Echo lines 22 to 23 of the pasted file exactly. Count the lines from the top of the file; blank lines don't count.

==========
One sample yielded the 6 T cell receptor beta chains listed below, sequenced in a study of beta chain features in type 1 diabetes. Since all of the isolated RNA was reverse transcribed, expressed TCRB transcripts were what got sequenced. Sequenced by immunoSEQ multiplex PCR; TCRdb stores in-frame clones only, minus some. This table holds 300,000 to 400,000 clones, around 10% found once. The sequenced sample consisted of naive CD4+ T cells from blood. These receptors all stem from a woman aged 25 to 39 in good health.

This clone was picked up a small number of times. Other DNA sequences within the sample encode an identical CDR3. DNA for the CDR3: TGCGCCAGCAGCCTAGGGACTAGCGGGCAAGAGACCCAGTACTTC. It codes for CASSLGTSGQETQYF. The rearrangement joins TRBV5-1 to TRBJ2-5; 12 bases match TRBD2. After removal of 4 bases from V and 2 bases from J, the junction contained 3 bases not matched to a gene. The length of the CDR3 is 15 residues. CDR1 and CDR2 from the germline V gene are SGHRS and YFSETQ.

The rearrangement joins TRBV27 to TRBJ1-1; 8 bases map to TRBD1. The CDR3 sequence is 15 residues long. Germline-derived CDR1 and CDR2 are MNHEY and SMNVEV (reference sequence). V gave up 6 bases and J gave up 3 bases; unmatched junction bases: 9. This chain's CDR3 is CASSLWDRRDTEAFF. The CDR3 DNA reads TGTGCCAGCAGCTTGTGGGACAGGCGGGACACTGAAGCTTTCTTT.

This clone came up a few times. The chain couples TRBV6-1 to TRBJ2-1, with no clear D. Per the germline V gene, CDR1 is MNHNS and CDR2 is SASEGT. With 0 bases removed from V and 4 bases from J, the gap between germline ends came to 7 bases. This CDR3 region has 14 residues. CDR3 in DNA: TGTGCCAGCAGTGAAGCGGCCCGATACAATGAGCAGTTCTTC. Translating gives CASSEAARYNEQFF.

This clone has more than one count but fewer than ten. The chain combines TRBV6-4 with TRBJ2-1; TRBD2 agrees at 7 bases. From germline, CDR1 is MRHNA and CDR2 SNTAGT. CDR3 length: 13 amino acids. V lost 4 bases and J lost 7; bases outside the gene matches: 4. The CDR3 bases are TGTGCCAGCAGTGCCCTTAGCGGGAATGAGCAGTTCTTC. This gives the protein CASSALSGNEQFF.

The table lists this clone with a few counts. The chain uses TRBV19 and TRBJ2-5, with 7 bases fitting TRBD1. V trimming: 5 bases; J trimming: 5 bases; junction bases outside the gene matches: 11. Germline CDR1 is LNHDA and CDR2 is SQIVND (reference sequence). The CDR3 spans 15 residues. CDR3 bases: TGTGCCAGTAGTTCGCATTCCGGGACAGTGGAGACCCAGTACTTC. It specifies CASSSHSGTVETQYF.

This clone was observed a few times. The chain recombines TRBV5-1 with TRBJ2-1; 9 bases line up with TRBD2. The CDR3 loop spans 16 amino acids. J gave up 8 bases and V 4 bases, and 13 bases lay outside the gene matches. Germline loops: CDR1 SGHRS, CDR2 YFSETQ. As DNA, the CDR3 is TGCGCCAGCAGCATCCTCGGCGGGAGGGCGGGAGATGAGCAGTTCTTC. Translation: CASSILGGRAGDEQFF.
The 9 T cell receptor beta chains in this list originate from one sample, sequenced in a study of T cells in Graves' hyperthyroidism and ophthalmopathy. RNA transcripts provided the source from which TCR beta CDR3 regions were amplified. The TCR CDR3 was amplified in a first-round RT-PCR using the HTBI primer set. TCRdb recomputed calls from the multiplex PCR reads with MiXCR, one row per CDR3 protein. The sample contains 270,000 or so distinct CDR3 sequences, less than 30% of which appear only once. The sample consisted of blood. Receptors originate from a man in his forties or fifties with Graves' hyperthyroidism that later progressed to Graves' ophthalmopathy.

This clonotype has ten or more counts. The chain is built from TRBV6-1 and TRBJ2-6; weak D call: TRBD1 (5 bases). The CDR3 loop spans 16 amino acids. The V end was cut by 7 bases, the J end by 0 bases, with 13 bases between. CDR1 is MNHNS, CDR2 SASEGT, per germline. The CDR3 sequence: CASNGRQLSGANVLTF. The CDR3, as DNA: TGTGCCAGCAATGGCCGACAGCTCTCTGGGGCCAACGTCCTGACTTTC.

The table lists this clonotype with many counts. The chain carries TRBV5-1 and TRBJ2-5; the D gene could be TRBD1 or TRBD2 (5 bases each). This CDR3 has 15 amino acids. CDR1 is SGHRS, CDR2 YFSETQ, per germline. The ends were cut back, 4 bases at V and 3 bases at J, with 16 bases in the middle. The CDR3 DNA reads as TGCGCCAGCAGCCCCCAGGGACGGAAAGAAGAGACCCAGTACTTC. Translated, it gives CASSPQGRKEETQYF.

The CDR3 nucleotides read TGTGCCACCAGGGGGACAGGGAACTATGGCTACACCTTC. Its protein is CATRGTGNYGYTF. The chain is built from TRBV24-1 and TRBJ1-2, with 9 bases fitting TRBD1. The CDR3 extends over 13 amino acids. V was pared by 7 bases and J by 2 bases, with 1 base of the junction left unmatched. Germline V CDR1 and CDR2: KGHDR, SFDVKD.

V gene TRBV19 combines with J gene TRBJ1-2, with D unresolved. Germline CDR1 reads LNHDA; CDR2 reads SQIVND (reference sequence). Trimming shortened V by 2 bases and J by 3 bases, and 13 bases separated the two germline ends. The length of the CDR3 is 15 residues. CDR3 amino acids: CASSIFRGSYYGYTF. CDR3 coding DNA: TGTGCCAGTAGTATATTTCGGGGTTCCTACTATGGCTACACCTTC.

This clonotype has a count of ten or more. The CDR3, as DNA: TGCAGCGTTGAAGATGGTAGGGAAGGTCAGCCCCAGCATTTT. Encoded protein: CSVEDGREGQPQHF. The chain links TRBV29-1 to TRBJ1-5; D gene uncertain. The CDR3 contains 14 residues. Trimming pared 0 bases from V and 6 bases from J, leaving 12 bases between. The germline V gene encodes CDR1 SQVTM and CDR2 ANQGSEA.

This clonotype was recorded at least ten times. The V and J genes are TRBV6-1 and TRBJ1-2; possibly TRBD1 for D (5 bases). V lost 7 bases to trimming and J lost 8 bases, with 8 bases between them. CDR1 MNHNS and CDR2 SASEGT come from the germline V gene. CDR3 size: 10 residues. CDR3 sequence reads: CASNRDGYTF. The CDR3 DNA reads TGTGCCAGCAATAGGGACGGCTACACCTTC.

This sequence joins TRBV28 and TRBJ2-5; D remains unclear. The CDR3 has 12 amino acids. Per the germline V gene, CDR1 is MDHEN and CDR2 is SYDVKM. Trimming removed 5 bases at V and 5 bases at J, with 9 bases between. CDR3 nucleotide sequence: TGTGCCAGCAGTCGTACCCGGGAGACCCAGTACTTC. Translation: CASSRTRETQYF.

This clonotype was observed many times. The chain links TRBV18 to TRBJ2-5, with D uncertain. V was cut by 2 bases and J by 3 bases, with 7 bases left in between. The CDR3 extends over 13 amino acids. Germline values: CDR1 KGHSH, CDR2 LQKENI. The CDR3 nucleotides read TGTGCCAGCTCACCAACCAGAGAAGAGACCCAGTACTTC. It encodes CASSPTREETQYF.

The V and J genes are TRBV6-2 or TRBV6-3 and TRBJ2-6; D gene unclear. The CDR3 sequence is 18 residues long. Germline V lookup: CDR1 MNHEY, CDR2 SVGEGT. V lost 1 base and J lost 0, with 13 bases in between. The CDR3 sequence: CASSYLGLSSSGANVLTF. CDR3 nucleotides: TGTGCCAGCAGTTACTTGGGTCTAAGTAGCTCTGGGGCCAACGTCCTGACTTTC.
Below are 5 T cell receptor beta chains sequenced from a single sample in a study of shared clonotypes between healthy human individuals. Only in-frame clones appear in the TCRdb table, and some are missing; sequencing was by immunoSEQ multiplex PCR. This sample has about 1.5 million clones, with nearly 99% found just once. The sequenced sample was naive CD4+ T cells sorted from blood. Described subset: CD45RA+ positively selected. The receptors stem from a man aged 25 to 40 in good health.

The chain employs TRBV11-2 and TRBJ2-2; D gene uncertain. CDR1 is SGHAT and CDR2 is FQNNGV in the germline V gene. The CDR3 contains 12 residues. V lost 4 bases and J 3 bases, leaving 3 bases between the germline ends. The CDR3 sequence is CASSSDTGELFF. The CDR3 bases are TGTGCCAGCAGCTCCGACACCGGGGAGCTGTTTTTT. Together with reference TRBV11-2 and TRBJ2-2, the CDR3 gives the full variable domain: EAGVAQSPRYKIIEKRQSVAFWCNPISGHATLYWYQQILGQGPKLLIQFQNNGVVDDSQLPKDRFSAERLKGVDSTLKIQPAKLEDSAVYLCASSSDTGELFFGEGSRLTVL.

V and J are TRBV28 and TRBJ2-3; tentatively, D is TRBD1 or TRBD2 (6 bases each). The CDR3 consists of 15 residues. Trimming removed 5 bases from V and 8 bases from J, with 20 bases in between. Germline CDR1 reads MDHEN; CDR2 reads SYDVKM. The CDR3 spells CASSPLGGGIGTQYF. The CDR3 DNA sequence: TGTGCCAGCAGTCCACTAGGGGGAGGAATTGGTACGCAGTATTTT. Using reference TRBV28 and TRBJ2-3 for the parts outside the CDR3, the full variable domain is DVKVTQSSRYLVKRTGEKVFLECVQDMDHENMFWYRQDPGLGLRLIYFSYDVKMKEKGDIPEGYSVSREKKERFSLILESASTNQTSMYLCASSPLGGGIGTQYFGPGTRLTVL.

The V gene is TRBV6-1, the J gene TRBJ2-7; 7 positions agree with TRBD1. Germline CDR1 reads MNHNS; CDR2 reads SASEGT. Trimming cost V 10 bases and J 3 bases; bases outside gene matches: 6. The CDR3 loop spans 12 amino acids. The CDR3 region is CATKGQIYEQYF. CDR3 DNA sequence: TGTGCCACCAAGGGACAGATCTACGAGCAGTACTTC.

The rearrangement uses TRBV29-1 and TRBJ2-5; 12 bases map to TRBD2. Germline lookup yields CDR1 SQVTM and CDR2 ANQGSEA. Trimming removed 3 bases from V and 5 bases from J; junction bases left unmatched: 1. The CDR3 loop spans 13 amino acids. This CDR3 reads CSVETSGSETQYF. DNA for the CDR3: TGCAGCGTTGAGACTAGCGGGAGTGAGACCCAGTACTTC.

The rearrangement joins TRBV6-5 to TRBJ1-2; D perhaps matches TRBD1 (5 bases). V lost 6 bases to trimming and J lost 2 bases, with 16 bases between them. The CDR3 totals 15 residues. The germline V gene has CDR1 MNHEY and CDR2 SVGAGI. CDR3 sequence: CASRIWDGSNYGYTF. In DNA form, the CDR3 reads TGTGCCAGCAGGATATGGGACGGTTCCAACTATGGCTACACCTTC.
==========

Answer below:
The rearrangement uses TRBV29-1 and TRBJ2-5; 12 bases map to TRBD2. Germline lookup yields CDR1 SQVTM and CDR2 ANQGSEA. Trimming removed 3 bases from V and 5 bases from J; junction bases left unmatched: 1. The CDR3 loop spans 13 amino acids. This CDR3 reads CSVETSGSETQYF. DNA for the CDR3: TGCAGCGTTGAGACTAGCGGGAGTGAGACCCAGTACTTC.

The rearrangement joins TRBV6-5 to TRBJ1-2; D perhaps matches TRBD1 (5 bases). V lost 6 bases to trimming and J lost 2 bases, with 16 bases between them. The CDR3 totals 15 residues. The germline V gene has CDR1 MNHEY and CDR2 SVGAGI. CDR3 sequence: CASRIWDGSNYGYTF. In DNA form, the CDR3 reads TGTGCCAGCAGGATATGGGACGGTTCCAACTATGGCTACACCTTC.